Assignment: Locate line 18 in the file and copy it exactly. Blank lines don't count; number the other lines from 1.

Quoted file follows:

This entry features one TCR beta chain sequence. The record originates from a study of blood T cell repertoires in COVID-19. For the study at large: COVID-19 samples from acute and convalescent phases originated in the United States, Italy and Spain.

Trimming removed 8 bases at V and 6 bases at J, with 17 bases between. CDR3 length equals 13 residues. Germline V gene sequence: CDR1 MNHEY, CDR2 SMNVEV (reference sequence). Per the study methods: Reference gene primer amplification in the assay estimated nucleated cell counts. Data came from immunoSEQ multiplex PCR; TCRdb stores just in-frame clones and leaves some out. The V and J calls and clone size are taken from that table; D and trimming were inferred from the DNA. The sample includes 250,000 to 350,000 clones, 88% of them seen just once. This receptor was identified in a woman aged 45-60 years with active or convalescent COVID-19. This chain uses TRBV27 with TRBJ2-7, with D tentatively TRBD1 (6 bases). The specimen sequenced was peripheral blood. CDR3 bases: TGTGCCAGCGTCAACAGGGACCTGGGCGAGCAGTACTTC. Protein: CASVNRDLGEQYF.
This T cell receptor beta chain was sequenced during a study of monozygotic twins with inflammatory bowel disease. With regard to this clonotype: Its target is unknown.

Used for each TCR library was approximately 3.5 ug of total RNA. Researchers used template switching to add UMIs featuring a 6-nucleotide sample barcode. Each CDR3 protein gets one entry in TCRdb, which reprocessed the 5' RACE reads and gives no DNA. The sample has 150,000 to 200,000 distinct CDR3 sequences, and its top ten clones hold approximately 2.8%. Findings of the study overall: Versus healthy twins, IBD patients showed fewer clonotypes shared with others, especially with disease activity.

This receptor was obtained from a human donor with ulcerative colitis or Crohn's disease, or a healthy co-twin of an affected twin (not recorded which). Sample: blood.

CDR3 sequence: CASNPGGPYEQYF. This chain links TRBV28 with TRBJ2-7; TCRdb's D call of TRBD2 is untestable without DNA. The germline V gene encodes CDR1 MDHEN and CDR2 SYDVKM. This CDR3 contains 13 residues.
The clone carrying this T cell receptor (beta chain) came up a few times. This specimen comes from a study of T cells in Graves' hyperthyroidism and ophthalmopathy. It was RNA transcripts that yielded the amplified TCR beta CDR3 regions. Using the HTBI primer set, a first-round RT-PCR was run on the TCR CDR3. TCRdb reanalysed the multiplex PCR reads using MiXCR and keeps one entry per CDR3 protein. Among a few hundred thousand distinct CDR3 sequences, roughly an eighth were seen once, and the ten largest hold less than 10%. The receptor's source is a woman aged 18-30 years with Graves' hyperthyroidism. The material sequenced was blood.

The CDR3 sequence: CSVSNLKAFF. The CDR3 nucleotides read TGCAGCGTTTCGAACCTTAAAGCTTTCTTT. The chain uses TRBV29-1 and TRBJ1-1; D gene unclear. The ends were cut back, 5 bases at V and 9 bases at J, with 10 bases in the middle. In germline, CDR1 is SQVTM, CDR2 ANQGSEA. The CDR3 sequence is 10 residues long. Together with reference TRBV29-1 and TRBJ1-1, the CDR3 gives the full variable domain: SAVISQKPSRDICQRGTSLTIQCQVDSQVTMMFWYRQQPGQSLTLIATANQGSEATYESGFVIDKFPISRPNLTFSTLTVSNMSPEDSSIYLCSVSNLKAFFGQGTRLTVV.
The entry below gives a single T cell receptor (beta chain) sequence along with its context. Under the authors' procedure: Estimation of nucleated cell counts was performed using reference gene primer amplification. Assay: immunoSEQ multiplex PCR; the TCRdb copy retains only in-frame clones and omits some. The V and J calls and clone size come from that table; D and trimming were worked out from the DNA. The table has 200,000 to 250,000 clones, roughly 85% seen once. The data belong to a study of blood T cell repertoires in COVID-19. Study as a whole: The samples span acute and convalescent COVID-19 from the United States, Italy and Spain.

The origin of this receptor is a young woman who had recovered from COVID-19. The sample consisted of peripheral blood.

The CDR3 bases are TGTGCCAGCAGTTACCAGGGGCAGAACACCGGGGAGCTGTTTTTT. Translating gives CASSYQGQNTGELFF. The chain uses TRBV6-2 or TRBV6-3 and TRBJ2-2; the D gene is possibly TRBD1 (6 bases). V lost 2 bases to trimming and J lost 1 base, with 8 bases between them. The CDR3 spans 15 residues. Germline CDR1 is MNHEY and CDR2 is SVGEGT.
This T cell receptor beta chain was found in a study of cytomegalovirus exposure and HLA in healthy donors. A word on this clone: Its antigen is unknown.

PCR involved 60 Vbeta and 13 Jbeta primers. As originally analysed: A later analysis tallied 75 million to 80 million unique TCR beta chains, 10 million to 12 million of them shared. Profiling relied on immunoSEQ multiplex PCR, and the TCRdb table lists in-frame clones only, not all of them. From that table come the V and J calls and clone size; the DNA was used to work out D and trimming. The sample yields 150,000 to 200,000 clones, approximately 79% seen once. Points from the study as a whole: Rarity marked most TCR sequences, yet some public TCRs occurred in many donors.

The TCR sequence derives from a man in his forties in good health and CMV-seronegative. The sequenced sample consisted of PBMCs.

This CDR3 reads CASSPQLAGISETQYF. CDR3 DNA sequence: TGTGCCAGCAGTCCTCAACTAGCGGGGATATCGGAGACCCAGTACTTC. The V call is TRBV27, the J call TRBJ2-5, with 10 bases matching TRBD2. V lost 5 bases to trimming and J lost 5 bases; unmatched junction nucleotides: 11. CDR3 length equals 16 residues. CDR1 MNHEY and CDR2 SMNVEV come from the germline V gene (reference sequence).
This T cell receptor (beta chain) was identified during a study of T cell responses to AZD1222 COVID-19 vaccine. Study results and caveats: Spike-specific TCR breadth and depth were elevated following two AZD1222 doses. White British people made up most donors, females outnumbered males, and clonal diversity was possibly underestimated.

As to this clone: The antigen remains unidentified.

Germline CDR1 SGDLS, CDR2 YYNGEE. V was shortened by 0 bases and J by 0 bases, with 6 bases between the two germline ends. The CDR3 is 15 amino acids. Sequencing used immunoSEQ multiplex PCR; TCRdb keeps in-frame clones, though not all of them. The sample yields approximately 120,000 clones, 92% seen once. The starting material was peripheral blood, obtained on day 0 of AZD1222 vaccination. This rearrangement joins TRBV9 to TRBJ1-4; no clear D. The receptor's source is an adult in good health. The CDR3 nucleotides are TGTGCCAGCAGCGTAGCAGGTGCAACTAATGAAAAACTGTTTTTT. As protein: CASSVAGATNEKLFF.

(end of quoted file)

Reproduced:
Germline CDR1 SGDLS, CDR2 YYNGEE. V was shortened by 0 bases and J by 0 bases, with 6 bases between the two germline ends. The CDR3 is 15 amino acids. Sequencing used immunoSEQ multiplex PCR; TCRdb keeps in-frame clones, though not all of them. The sample yields approximately 120,000 clones, 92% seen once. The starting material was peripheral blood, obtained on day 0 of AZD1222 vaccination. This rearrangement joins TRBV9 to TRBJ1-4; no clear D. The receptor's source is an adult in good health. The CDR3 nucleotides are TGTGCCAGCAGCGTAGCAGGTGCAACTAATGAAAAACTGTTTTTT. As protein: CASSVAGATNEKLFF.